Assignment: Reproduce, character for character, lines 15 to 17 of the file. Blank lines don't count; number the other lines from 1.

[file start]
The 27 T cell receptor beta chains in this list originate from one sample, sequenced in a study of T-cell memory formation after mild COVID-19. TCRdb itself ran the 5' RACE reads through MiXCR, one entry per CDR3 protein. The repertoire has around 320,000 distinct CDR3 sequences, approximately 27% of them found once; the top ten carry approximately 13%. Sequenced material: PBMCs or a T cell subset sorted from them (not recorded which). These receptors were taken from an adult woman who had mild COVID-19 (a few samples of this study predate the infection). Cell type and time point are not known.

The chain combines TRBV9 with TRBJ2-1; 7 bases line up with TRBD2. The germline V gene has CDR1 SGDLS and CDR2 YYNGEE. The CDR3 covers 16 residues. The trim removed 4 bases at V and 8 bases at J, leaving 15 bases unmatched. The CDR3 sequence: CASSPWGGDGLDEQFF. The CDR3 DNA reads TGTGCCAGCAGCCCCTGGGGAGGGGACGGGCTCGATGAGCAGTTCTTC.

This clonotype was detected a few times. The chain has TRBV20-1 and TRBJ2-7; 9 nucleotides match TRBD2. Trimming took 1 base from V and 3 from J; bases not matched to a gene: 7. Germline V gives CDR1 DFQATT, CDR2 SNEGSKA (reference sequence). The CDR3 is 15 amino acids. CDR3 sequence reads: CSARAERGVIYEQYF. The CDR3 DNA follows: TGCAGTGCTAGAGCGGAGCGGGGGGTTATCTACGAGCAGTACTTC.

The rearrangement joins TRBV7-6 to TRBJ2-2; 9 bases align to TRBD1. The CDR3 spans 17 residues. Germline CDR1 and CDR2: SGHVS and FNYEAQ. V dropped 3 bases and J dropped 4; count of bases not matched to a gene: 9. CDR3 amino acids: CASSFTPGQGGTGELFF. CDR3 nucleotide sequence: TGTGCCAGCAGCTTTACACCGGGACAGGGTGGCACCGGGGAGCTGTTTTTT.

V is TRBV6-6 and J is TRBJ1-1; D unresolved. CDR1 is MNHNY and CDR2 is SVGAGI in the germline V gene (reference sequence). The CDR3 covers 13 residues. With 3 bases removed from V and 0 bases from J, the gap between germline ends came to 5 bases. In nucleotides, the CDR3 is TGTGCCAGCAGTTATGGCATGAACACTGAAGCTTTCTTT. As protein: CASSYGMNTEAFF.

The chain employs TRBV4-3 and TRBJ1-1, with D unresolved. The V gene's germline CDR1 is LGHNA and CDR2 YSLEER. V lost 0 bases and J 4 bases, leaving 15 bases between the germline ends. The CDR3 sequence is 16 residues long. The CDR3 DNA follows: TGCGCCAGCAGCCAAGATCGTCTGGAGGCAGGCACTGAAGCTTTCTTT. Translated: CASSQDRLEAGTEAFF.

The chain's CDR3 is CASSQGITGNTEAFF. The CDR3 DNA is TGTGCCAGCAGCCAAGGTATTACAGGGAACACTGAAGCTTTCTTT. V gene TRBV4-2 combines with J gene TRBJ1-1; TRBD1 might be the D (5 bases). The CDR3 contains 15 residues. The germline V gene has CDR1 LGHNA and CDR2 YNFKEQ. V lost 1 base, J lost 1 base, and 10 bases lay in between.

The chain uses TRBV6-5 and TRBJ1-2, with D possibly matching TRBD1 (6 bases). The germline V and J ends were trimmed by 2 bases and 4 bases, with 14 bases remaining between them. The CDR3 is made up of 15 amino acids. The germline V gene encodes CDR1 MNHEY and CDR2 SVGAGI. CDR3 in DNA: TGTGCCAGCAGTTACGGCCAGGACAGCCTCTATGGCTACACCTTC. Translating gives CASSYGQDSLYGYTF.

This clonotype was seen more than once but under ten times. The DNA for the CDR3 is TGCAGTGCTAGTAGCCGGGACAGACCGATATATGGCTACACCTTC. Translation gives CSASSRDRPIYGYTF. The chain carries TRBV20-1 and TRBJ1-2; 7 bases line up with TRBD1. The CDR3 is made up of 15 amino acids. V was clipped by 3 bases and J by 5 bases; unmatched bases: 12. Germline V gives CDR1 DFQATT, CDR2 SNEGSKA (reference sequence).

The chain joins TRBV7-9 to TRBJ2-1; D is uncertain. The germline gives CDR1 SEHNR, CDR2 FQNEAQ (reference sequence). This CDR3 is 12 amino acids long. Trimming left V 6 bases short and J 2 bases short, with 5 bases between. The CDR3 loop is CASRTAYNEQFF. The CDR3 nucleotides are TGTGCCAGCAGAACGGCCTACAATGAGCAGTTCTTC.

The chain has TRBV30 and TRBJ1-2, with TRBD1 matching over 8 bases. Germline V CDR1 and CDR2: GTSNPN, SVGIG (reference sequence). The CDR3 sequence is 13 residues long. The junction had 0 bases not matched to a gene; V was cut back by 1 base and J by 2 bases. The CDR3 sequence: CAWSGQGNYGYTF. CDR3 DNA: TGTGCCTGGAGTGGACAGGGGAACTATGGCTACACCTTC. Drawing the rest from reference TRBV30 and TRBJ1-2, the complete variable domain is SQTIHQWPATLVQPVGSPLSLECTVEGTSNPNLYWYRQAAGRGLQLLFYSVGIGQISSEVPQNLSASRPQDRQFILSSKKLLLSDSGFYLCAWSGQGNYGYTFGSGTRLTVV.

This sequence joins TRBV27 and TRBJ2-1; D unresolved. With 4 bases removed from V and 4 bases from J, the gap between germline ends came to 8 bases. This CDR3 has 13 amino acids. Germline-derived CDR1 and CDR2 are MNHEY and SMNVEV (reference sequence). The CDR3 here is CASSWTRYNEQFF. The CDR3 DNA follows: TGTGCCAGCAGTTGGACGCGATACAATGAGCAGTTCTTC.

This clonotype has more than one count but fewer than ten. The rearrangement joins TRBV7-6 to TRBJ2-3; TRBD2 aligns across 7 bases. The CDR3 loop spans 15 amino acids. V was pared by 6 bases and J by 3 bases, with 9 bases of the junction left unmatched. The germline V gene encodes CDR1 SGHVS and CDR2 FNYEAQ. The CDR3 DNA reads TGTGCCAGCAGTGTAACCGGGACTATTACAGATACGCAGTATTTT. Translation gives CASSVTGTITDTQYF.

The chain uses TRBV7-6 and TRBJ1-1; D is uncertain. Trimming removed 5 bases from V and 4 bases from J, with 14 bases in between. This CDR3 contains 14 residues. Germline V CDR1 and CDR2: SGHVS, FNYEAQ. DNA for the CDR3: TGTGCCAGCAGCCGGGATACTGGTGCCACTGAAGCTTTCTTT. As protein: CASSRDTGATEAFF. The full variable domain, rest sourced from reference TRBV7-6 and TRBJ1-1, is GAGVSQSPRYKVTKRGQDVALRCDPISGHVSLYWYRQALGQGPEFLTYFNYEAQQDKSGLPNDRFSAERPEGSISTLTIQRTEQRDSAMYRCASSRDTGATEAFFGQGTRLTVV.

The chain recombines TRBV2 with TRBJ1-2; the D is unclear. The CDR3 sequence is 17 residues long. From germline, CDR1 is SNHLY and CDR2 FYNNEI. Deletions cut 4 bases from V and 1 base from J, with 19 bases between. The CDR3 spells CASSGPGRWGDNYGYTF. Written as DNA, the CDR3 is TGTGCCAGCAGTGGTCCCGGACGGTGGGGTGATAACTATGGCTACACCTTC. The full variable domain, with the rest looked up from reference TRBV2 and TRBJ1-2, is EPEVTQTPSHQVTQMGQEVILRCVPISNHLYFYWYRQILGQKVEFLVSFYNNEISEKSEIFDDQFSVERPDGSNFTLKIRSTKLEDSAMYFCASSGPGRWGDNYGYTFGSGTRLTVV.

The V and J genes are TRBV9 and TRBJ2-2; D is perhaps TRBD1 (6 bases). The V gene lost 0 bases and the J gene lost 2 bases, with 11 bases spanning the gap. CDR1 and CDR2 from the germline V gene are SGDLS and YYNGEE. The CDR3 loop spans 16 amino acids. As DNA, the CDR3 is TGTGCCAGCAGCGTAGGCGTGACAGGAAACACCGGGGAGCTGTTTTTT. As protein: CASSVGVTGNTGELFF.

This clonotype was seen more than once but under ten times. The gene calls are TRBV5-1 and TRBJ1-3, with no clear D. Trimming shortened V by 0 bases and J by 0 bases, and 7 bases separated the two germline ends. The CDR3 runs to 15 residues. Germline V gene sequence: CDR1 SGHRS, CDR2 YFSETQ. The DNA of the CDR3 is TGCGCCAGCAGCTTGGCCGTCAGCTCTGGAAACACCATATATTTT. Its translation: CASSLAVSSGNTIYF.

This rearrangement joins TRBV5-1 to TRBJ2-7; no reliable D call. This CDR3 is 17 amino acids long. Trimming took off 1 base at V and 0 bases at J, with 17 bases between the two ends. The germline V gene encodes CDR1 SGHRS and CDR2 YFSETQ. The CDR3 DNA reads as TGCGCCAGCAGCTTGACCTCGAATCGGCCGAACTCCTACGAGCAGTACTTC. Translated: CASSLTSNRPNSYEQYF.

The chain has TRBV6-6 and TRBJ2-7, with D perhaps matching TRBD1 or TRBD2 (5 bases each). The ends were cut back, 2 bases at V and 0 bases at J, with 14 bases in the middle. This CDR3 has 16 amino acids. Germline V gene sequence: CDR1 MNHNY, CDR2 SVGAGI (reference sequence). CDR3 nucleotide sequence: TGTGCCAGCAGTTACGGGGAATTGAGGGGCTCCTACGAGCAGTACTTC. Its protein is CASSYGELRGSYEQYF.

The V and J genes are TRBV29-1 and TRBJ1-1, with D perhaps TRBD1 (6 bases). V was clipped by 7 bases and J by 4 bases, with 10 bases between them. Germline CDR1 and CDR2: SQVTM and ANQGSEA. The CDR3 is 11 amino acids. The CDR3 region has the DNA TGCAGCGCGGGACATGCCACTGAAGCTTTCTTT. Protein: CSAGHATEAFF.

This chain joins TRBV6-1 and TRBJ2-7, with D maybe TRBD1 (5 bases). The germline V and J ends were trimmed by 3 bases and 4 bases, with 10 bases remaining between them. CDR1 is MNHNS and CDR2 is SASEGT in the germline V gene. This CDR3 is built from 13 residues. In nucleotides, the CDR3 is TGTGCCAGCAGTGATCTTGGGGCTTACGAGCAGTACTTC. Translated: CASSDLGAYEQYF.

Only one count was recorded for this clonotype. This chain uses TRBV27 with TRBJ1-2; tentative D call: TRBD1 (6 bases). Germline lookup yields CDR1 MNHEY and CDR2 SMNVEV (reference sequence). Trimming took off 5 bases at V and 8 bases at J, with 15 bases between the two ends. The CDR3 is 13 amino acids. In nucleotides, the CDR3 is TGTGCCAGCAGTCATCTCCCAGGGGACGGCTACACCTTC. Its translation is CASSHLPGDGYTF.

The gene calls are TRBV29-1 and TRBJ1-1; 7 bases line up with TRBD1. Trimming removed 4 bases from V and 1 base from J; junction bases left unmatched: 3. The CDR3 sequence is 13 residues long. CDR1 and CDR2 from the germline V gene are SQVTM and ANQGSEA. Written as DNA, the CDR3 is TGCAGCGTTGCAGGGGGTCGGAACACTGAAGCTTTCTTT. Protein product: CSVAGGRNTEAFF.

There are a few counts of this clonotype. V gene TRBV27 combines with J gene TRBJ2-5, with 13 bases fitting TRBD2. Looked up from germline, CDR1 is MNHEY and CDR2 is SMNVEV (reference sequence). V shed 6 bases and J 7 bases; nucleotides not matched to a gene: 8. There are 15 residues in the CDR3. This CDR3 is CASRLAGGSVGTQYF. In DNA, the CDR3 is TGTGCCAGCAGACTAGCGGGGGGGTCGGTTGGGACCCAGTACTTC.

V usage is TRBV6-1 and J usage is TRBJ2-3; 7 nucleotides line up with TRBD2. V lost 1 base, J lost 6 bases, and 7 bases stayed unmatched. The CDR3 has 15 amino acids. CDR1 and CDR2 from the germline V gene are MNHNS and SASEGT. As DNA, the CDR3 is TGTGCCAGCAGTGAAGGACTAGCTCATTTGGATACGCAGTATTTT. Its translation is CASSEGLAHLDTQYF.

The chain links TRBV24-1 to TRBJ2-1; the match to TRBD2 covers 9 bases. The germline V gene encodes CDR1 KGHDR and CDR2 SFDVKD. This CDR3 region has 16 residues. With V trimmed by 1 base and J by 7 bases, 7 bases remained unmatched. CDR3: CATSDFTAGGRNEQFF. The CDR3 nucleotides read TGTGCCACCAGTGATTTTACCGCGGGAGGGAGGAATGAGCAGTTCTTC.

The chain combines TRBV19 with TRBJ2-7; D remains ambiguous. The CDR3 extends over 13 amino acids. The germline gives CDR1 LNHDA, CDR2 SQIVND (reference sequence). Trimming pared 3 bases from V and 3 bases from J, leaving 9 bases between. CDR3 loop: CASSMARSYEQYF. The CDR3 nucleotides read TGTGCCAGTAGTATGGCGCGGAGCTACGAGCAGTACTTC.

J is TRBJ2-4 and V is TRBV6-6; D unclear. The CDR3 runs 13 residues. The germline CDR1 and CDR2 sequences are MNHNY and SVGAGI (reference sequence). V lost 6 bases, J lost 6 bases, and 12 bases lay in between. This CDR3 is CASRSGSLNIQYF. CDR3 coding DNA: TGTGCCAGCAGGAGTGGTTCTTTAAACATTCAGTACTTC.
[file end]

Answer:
The chain recombines TRBV2 with TRBJ1-2; the D is unclear. The CDR3 sequence is 17 residues long. From germline, CDR1 is SNHLY and CDR2 FYNNEI. Deletions cut 4 bases from V and 1 base from J, with 19 bases between. The CDR3 spells CASSGPGRWGDNYGYTF. Written as DNA, the CDR3 is TGTGCCAGCAGTGGTCCCGGACGGTGGGGTGATAACTATGGCTACACCTTC. The full variable domain, with the rest looked up from reference TRBV2 and TRBJ1-2, is EPEVTQTPSHQVTQMGQEVILRCVPISNHLYFYWYRQILGQKVEFLVSFYNNEISEKSEIFDDQFSVERPDGSNFTLKIRSTKLEDSAMYFCASSGPGRWGDNYGYTFGSGTRLTVV.

The V and J genes are TRBV9 and TRBJ2-2; D is perhaps TRBD1 (6 bases). The V gene lost 0 bases and the J gene lost 2 bases, with 11 bases spanning the gap. CDR1 and CDR2 from the germline V gene are SGDLS and YYNGEE. The CDR3 loop spans 16 amino acids. As DNA, the CDR3 is TGTGCCAGCAGCGTAGGCGTGACAGGAAACACCGGGGAGCTGTTTTTT. As protein: CASSVGVTGNTGELFF.

This clonotype was seen more than once but under ten times. The gene calls are TRBV5-1 and TRBJ1-3, with no clear D. Trimming shortened V by 0 bases and J by 0 bases, and 7 bases separated the two germline ends. The CDR3 runs to 15 residues. Germline V gene sequence: CDR1 SGHRS, CDR2 YFSETQ. The DNA of the CDR3 is TGCGCCAGCAGCTTGGCCGTCAGCTCTGGAAACACCATATATTTT. Its translation: CASSLAVSSGNTIYF.